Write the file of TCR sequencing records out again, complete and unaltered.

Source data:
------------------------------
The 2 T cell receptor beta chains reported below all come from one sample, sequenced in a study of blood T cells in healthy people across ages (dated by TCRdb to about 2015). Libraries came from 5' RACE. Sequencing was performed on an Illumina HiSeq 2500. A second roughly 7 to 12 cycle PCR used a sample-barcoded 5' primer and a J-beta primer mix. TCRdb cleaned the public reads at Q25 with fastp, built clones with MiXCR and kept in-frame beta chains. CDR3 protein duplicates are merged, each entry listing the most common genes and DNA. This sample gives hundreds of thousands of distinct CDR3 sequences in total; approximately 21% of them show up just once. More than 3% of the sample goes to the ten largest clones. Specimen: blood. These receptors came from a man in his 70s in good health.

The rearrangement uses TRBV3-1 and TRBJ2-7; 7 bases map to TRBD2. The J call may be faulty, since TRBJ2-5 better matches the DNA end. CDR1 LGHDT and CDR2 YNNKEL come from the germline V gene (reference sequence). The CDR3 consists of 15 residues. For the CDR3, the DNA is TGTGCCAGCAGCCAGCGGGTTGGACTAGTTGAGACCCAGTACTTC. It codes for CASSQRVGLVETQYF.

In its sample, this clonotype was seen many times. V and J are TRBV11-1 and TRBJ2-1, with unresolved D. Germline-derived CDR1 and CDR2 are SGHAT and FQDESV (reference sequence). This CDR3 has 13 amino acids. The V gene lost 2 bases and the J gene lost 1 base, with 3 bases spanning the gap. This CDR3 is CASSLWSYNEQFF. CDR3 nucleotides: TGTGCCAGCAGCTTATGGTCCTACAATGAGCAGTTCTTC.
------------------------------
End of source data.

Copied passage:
The 2 T cell receptor beta chains reported below all come from one sample, sequenced in a study of blood T cells in healthy people across ages (dated by TCRdb to about 2015). Libraries came from 5' RACE. Sequencing was performed on an Illumina HiSeq 2500. A second roughly 7 to 12 cycle PCR used a sample-barcoded 5' primer and a J-beta primer mix. TCRdb cleaned the public reads at Q25 with fastp, built clones with MiXCR and kept in-frame beta chains. CDR3 protein duplicates are merged, each entry listing the most common genes and DNA. This sample gives hundreds of thousands of distinct CDR3 sequences in total; approximately 21% of them show up just once. More than 3% of the sample goes to the ten largest clones. Specimen: blood. These receptors came from a man in his 70s in good health.

The rearrangement uses TRBV3-1 and TRBJ2-7; 7 bases map to TRBD2. The J call may be faulty, since TRBJ2-5 better matches the DNA end. CDR1 LGHDT and CDR2 YNNKEL come from the germline V gene (reference sequence). The CDR3 consists of 15 residues. For the CDR3, the DNA is TGTGCCAGCAGCCAGCGGGTTGGACTAGTTGAGACCCAGTACTTC. It codes for CASSQRVGLVETQYF.

In its sample, this clonotype was seen many times. V and J are TRBV11-1 and TRBJ2-1, with unresolved D. Germline-derived CDR1 and CDR2 are SGHAT and FQDESV (reference sequence). This CDR3 has 13 amino acids. The V gene lost 2 bases and the J gene lost 1 base, with 3 bases spanning the gap. This CDR3 is CASSLWSYNEQFF. CDR3 nucleotides: TGTGCCAGCAGCTTATGGTCCTACAATGAGCAGTTCTTC.